gimmick or plan, you are not worth media
coverage,, - - ' "
So I've been doing a lot of thinking about
, that question. A new face, I suppose demands
a new set of objectives, a new direction, a new
appraisal of old problems. ;
Well, I have thought on it and thought on
it. I have examined the history ofthe civil
rights movement in this country "and the
woman's suffrage movement; other kinds of
movements, too. And I have come to the
. . conclusion that there is not much new under
the sun in respect to strategy than any of
them can boast. , .
Years; ago, the NAACP Initiated court
, action to secure remedies for historic wrongs.
;' It sought to introduce or influence legislation
through lobbying. It has always been a direct
action organization despite the view of some
Of its detractors (witness the whopping SI
million plus bond the organization was forced
to put up in Mississippi as a direct result of
; the selective , buying and picketing campaign
its members successfully launched ' in Port
"The Black press has had to overcome great obstacles to achieve the re
spect it commands today as a voice for individual freedom, dignity, and
equality. That Is has done so, while remaining faithful to the standards of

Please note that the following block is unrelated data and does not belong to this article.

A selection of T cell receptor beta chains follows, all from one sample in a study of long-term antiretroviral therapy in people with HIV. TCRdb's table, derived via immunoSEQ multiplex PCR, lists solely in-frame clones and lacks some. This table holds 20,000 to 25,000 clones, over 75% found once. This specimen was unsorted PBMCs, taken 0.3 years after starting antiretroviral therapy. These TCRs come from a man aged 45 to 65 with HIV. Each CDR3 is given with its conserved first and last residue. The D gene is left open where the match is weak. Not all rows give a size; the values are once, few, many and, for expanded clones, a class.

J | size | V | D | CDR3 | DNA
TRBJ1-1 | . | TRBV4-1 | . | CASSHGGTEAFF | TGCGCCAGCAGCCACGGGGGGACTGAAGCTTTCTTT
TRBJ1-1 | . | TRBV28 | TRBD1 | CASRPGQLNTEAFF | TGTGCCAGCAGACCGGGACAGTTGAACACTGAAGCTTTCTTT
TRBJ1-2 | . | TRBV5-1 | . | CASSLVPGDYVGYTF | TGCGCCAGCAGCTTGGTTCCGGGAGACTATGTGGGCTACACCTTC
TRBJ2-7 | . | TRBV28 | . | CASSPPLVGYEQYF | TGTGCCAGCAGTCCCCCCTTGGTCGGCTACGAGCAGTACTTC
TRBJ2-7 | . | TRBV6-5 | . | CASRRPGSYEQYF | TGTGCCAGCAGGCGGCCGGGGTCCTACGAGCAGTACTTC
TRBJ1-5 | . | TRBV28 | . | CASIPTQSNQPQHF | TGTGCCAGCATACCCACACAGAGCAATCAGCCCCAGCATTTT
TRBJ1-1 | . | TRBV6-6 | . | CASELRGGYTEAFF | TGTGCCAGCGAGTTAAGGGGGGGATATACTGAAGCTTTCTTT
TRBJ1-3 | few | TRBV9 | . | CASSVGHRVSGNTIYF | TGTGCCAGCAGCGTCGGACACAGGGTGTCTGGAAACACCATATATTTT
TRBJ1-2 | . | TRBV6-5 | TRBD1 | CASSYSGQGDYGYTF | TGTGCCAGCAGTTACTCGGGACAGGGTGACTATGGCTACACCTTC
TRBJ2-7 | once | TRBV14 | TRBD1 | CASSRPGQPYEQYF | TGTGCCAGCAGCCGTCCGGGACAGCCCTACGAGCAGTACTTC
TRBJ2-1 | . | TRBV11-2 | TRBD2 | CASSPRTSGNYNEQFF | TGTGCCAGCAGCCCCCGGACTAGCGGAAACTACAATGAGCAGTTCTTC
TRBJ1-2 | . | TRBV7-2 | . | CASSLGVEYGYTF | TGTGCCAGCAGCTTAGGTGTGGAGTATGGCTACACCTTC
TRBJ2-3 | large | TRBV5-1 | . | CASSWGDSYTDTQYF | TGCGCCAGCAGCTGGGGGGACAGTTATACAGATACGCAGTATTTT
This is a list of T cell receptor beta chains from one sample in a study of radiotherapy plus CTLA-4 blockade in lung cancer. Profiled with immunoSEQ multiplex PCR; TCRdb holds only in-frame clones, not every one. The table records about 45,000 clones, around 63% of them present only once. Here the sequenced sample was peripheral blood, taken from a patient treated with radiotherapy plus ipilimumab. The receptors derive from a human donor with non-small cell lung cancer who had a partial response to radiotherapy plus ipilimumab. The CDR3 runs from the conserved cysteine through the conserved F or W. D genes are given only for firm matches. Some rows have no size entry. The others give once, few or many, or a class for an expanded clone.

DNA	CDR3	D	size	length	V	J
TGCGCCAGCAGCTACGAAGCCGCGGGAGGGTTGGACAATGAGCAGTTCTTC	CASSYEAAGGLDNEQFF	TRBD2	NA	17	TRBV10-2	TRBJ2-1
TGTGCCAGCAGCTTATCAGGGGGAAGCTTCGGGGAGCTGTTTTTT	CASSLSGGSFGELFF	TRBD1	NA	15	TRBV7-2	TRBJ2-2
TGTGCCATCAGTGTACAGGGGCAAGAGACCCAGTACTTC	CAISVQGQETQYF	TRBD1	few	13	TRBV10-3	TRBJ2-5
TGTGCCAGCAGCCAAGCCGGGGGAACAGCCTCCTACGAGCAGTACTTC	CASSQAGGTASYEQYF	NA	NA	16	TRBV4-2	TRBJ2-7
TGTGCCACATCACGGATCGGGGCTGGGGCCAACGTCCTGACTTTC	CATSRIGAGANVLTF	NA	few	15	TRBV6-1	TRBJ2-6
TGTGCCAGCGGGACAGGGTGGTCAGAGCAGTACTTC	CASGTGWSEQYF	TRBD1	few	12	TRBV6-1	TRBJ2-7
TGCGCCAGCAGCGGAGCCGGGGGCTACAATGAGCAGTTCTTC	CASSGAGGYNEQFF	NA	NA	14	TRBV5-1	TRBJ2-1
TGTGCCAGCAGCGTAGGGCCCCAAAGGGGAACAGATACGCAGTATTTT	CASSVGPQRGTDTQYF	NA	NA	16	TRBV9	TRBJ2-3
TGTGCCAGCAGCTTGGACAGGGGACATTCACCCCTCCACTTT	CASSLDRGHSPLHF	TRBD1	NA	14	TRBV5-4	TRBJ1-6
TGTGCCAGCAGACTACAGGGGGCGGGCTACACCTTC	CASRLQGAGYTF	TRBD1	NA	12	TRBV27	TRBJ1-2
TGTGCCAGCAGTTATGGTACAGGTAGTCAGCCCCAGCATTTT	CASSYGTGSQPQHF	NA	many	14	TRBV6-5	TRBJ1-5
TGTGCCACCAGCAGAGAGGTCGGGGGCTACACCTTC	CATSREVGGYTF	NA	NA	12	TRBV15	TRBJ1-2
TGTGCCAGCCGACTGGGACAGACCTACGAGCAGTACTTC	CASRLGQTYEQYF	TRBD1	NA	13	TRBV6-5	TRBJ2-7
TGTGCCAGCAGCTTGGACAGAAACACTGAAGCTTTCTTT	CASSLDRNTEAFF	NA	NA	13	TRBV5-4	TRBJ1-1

professional journalism, Is a tribute to the dedication, responsibility and,
zeal of its members. As we go forward withour efforts to make equality of
opportunity a reality for all Americans, we will continue to depend on the
Black Press to provide us with guidance, insight and wisdom."
Proclamation. 61 377 President
, national past-time to downgrade New York'
and to exaggerate its problems. But what
; happened in New York could easily happen in .
any of our cities. - v :
For national policies of neglect have led to
the creation of an urban wilderness peopled
; by victims of poverty, discrimination and job
lessness. We have created a large underclass of
people with no stake in pur society, embitter
ed people whose exclusion from the main- ;
stream has led them to reject society's values
and principles of behavior. -
Many of the looters were young people. In
the affected neighborhoods, up to two-thirds :
-of minority youngsters who want to work ;